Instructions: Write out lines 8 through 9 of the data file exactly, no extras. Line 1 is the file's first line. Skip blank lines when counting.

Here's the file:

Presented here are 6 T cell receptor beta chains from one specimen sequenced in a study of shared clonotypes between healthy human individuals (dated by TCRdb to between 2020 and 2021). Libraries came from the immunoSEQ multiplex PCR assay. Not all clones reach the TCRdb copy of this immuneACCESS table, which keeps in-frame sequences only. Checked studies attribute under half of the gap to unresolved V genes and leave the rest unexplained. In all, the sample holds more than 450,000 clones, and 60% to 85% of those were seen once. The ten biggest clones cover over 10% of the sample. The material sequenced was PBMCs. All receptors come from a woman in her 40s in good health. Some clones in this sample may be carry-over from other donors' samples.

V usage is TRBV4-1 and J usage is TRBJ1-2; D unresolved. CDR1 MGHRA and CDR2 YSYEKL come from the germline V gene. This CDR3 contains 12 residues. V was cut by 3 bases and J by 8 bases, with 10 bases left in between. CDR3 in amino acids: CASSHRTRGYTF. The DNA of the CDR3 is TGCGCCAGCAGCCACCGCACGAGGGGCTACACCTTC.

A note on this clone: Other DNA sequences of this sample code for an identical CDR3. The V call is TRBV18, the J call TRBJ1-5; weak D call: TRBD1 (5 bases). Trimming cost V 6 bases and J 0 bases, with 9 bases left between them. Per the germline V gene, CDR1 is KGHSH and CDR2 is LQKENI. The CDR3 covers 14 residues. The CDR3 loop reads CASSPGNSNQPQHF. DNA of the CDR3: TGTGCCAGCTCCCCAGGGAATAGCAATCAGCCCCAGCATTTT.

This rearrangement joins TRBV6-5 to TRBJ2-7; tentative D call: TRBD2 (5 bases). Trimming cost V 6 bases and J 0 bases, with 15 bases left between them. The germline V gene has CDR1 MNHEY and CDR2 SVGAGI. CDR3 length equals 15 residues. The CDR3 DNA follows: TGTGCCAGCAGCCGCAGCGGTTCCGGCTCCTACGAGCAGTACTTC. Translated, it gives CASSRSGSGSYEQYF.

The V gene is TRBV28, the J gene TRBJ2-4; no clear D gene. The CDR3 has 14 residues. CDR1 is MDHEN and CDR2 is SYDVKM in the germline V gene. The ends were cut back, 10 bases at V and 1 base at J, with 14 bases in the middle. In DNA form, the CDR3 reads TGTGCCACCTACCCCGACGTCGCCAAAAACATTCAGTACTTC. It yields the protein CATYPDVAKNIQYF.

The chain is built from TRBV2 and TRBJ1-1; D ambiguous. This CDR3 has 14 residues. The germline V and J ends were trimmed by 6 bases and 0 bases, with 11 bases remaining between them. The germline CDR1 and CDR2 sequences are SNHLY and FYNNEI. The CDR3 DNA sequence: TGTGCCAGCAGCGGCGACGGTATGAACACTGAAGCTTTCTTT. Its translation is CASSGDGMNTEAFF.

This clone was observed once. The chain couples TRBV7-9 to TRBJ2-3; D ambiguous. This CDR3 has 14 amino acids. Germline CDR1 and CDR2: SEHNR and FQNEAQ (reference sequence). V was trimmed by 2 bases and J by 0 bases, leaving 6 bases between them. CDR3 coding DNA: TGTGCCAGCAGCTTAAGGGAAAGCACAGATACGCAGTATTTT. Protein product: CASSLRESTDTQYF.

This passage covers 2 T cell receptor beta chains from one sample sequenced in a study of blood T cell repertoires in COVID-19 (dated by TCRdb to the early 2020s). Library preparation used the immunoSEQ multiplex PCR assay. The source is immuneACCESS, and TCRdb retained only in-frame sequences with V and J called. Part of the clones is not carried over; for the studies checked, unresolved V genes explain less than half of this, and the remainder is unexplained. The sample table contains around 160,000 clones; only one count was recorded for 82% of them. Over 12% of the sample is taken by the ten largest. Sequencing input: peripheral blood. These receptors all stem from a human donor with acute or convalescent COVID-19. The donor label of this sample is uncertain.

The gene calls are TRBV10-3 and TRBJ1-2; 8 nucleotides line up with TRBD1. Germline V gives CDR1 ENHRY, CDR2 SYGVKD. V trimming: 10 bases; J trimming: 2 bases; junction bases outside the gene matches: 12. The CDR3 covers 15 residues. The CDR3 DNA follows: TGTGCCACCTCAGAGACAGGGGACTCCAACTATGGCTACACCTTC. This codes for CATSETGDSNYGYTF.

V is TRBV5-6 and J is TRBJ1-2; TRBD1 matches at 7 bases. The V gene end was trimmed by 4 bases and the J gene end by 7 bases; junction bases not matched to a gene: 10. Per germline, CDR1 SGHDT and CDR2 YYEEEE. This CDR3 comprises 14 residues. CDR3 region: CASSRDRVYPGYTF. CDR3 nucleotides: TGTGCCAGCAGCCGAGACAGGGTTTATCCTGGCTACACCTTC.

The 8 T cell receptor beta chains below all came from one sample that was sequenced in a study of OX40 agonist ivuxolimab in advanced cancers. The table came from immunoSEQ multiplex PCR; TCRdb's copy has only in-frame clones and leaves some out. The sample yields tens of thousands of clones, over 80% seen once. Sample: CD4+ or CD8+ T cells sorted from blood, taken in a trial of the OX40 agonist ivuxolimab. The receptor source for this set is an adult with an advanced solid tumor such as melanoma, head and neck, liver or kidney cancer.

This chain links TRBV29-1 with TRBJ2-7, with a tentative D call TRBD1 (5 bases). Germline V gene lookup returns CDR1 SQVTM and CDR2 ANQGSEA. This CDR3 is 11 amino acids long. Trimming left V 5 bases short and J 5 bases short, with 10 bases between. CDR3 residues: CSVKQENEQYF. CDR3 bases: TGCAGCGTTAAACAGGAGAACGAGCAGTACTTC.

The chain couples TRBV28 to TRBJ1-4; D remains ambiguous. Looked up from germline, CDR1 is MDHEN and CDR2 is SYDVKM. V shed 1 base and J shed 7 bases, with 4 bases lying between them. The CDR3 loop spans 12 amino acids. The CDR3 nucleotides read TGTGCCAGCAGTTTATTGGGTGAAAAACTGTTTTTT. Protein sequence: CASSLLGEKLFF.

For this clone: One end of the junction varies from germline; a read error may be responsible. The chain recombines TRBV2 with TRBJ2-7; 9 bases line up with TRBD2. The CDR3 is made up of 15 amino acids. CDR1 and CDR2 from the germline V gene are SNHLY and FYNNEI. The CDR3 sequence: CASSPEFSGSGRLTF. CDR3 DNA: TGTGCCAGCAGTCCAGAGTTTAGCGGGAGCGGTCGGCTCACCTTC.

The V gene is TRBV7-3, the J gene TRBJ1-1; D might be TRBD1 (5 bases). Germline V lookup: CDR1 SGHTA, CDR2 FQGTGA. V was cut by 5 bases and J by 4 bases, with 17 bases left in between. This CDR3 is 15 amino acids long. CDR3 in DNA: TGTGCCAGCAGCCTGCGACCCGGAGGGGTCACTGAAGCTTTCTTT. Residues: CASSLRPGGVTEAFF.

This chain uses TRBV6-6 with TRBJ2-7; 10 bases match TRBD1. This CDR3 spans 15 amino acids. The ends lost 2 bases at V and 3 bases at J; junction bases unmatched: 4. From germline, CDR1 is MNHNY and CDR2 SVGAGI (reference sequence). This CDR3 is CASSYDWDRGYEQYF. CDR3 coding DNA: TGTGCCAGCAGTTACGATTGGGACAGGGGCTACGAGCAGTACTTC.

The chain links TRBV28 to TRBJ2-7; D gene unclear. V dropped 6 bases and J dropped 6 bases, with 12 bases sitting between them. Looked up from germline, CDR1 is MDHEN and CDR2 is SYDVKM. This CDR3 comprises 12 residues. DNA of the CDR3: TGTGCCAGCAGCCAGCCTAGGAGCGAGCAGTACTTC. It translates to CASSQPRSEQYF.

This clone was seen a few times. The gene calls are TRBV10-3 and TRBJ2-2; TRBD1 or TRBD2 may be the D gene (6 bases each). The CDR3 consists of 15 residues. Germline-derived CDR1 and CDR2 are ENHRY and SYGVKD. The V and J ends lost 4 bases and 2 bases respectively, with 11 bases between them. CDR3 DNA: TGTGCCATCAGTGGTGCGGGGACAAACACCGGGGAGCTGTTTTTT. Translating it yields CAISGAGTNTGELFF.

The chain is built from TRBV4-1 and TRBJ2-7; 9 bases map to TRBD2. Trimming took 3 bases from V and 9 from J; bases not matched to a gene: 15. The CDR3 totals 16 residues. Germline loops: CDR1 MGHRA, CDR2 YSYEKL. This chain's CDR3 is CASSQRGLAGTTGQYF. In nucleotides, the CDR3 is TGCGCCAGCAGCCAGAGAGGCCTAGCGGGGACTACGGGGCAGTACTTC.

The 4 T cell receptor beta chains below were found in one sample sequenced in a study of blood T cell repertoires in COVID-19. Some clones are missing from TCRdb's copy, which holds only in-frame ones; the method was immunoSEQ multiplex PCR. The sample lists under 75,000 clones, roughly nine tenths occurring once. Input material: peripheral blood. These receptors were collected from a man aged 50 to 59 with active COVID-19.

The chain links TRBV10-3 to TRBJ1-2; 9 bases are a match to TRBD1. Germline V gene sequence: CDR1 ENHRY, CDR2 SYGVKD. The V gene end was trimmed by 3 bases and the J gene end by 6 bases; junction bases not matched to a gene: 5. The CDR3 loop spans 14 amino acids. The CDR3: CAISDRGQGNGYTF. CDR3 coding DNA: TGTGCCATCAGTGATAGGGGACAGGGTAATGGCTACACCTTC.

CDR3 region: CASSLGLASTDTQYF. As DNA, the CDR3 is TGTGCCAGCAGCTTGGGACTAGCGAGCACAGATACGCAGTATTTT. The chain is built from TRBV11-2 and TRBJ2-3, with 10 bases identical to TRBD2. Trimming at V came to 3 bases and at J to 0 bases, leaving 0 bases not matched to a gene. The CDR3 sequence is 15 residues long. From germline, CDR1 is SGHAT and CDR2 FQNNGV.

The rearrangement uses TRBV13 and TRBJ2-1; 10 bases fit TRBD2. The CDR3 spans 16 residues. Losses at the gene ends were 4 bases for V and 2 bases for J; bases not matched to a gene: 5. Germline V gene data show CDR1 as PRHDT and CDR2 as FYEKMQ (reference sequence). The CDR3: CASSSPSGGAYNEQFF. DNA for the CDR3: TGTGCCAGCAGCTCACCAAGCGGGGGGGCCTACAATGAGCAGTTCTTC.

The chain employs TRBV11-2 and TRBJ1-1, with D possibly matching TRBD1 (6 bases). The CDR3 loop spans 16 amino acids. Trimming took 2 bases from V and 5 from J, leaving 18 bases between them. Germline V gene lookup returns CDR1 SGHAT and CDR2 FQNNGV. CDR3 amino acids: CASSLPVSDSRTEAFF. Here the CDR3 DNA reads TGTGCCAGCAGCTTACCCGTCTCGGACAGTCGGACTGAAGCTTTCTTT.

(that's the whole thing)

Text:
This passage covers 2 T cell receptor beta chains from one sample sequenced in a study of blood T cell repertoires in COVID-19 (dated by TCRdb to the early 2020s). Library preparation used the immunoSEQ multiplex PCR assay. The source is immuneACCESS, and TCRdb retained only in-frame sequences with V and J called. Part of the clones is not carried over; for the studies checked, unresolved V genes explain less than half of this, and the remainder is unexplained. The sample table contains around 160,000 clones; only one count was recorded for 82% of them. Over 12% of the sample is taken by the ten largest. Sequencing input: peripheral blood. These receptors all stem from a human donor with acute or convalescent COVID-19. The donor label of this sample is uncertain.

The gene calls are TRBV10-3 and TRBJ1-2; 8 nucleotides line up with TRBD1. Germline V gives CDR1 ENHRY, CDR2 SYGVKD. V trimming: 10 bases; J trimming: 2 bases; junction bases outside the gene matches: 12. The CDR3 covers 15 residues. The CDR3 DNA follows: TGTGCCACCTCAGAGACAGGGGACTCCAACTATGGCTACACCTTC. This codes for CATSETGDSNYGYTF.